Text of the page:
Mortgage fraud is investigated and prosecuted by both state and federal law enforcement agencies. Under federal law, there is no statue specifically for mortgage fraud, although federal law enforcement authorities can prosecute these crimes under a wide variety of existing criminal statutes, including conspiracy, bank fraud, mail and wire fraud, and money laundering.
The attorneys at Escobar & Associates have successfully handled many cases dealing with mortgage fraud and real estate fraud schemes. Mortgage fraud cases are considered white collar crimes in many respects. These cases often involve voluminous documentation as well as complicated financial and accounting issues.
Unlike typical white collar crime cases, prosecutors often indict mortgage fraud cases as conspiracies with multiple defendants, which can include the buyer and seller, mortgage broker, real estate agents, and appraisers, and title agents. This type of indictment structure is also often used in drug trafficking conspiracy cases. Federal law enforcement agents are also increasingly using drug case techniques to investigate mortgage fraud, including using wiretaps and surveillance.
Prosecutions For Mortgage Fraud Are Increasing Dramatically
The FBI has reported that pending FBI mortgage fraud investigations have jumped from 436 cases in fiscal year 2002 to 1,036 cases in March 2007. Likewise, suspicious activity reports related to mortgage fraud have increased by over 1000 percent between 1997 and 2005. This dramatic increase in mortgage fraud investigations can be attributed to many factors, including: the easing of underwriting procedures, which allow for little or no down payment, the dramatic increase in nontraditional mortgage products that require less verification, including no-document, interest only, and stated income loans, and the dramatic increase in real estate prices over the past 10 years.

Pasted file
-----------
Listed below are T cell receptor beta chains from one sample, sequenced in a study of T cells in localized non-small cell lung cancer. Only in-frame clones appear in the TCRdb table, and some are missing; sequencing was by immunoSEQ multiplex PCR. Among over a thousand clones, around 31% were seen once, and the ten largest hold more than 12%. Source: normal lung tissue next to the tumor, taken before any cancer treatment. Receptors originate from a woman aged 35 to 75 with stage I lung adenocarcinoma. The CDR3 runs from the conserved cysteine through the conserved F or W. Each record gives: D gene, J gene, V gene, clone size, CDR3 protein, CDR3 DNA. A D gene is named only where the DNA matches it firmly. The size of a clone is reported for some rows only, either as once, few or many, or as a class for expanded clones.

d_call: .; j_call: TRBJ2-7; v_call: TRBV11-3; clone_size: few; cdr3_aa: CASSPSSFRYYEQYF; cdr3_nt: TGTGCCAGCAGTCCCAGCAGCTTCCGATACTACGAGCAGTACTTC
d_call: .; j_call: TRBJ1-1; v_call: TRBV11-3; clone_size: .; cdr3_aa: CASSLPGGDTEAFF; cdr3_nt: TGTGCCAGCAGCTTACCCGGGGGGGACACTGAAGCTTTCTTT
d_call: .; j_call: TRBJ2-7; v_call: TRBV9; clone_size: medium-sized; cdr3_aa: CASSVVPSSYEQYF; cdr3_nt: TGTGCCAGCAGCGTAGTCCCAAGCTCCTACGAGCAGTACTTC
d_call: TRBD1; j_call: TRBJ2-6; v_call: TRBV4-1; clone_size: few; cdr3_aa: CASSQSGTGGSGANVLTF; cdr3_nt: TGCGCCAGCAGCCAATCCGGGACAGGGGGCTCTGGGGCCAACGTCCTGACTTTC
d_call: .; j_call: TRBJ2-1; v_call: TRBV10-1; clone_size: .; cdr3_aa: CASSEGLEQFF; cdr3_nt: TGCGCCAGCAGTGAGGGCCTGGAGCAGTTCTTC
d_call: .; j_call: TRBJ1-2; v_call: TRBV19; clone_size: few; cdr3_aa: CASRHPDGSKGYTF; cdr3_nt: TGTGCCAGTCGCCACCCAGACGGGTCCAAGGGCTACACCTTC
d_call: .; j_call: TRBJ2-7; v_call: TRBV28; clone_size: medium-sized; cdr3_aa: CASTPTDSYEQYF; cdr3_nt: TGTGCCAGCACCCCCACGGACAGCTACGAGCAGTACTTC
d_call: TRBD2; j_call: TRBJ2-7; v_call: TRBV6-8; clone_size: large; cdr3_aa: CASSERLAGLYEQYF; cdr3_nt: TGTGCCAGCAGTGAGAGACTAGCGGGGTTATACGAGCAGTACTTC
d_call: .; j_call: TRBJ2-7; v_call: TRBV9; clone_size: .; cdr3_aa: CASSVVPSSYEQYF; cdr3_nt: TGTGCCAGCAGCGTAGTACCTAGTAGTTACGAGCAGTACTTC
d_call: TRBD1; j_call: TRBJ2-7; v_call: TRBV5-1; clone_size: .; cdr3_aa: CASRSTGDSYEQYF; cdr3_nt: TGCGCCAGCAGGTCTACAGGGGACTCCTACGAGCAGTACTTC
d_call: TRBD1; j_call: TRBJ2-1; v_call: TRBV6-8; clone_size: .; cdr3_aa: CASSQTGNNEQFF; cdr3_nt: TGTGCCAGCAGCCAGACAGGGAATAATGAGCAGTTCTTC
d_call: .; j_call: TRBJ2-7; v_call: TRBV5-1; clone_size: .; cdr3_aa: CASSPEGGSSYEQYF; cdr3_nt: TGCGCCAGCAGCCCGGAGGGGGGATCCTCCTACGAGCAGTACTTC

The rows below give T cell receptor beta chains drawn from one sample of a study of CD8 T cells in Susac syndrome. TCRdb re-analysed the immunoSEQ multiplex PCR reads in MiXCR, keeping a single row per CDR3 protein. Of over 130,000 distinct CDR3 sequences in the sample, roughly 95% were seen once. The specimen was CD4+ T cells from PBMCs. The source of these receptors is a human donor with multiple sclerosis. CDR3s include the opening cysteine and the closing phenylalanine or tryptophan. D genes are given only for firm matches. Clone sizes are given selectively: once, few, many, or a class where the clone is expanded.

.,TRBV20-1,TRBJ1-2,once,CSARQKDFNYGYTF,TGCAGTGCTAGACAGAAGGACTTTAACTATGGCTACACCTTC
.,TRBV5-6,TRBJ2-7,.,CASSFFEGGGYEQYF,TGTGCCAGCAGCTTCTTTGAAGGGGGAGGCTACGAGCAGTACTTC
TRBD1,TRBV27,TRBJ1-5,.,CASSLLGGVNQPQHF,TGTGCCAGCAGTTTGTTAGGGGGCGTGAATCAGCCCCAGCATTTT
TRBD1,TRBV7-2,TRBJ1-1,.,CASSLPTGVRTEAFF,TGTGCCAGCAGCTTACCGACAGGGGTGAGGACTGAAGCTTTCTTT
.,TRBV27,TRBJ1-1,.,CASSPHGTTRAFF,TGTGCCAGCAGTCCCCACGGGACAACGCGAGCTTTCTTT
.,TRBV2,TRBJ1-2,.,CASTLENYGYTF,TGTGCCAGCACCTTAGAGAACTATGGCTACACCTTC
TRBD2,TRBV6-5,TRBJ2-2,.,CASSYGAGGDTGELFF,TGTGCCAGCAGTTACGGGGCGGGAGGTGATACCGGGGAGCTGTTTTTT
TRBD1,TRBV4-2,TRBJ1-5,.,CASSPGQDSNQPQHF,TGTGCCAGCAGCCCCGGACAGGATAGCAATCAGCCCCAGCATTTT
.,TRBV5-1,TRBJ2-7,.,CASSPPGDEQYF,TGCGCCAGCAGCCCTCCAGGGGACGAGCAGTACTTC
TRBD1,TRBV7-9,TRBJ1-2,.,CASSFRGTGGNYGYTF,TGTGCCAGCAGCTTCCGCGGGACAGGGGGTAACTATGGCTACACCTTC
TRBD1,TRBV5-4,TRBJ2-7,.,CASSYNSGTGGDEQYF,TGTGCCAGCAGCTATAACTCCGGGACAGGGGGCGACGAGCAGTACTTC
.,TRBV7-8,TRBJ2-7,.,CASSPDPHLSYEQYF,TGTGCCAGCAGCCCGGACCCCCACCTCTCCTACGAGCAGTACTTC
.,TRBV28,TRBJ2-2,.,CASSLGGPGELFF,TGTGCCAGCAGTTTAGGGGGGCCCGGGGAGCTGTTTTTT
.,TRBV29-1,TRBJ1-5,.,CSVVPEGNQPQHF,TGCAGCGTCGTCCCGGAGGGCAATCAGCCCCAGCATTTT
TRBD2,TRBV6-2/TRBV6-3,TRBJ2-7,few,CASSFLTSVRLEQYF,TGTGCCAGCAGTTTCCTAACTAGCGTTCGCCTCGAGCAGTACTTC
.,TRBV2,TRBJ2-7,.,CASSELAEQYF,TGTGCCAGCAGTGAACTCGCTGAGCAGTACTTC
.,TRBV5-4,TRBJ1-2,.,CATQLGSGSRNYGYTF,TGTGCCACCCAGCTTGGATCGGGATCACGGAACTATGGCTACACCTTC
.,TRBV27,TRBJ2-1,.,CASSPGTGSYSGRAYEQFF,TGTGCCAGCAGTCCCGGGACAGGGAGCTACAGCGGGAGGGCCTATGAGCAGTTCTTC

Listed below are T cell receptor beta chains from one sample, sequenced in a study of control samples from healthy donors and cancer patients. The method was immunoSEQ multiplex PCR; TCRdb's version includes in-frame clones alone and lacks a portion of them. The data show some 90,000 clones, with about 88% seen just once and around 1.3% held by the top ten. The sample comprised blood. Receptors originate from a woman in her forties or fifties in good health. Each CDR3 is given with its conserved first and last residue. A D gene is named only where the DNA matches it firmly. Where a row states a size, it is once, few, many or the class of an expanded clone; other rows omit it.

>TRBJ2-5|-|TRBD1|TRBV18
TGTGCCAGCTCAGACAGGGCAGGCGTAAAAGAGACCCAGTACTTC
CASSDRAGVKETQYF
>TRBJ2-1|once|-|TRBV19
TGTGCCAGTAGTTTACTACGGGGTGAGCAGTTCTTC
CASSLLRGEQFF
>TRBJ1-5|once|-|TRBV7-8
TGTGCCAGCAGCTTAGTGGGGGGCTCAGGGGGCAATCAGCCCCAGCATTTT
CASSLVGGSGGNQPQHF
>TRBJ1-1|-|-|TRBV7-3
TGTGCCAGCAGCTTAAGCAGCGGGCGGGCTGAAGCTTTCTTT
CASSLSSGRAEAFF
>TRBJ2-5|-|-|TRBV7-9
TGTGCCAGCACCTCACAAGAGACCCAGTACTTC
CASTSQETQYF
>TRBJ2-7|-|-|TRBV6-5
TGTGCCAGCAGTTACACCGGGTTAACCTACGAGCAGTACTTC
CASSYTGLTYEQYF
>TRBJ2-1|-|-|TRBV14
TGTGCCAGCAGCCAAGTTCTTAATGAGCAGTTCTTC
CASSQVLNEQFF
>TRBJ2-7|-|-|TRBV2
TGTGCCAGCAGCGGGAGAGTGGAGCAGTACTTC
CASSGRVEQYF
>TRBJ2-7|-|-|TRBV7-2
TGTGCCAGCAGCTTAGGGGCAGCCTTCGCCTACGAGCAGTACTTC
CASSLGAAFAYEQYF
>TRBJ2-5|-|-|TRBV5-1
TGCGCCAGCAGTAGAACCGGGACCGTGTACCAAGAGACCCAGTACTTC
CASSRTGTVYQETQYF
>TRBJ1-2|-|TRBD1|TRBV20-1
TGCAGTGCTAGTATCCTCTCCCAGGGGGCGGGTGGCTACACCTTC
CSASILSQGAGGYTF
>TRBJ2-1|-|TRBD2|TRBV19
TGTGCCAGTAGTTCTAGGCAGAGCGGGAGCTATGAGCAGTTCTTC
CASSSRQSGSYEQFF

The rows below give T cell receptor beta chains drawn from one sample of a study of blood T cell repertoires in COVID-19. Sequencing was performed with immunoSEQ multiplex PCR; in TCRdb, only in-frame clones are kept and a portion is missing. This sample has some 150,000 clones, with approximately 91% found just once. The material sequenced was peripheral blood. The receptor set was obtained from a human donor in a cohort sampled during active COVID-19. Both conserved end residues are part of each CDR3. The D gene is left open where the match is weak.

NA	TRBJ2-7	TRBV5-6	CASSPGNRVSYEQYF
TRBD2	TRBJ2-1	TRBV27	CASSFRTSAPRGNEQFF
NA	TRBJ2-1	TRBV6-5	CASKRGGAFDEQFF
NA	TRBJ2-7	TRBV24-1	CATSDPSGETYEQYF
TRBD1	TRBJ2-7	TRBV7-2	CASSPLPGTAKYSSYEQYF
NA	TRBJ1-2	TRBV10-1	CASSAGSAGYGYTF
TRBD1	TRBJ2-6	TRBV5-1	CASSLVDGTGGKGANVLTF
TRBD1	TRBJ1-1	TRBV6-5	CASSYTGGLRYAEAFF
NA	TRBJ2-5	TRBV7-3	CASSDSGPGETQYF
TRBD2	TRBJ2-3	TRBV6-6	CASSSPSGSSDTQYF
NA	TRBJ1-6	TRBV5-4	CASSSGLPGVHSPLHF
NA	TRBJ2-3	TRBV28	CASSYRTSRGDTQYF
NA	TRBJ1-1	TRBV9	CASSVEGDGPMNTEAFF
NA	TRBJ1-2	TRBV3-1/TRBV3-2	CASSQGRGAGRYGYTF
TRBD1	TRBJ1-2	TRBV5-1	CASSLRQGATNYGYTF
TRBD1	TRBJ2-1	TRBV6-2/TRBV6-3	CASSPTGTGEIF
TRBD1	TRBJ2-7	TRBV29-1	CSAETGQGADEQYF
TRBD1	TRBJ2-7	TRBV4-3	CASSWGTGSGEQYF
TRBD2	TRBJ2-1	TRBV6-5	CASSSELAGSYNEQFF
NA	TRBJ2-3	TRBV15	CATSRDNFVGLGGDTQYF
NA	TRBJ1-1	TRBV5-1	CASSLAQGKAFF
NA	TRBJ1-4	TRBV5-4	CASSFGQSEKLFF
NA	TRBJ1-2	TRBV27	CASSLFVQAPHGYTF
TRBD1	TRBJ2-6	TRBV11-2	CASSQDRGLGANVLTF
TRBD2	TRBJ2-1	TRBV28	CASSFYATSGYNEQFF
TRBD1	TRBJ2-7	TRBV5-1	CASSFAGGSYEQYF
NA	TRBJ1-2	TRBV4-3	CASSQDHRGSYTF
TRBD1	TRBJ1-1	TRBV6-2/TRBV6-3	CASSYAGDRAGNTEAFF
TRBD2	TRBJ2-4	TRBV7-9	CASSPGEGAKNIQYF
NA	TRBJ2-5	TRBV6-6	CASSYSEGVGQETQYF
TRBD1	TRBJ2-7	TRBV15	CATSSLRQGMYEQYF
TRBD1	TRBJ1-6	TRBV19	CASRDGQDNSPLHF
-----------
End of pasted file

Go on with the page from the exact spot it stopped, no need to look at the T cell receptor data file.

The most common mortgage fraud schemes include equity skimming and property flipping.
Equity skimming occurs when an investor uses a straw buyer to purchase a property. The investor then takes over the management of the property, and rents out the property. The investor collects the rent, but fails to pay the mortgage. Eventually, the property goes into foreclosure, the renter moves out, and the investor pockets all of the rent payments.
Property flipping occurs when properties are purchased for market value, and then quickly sold for an artificially inflated price. A participant in the scheme takes the profit after the second sale. The price can be artificially inflated using false or fraudulent appraisals. The owner of the property then fails to make the required payments to the lender, and the property eventually goes into foreclosure, leaving the lender with a huge loss. The owner of the property is often “set up” and unaware that he or she is purchasing the property for an artificially inflated price.
As investigations and prosecutions for mortgage fraud increase, our office continues to stay abreast of recent developments in this area of the law. If you are currently under investigation for any type of mortgage fraud, contact the law firm of Escobar & Associates.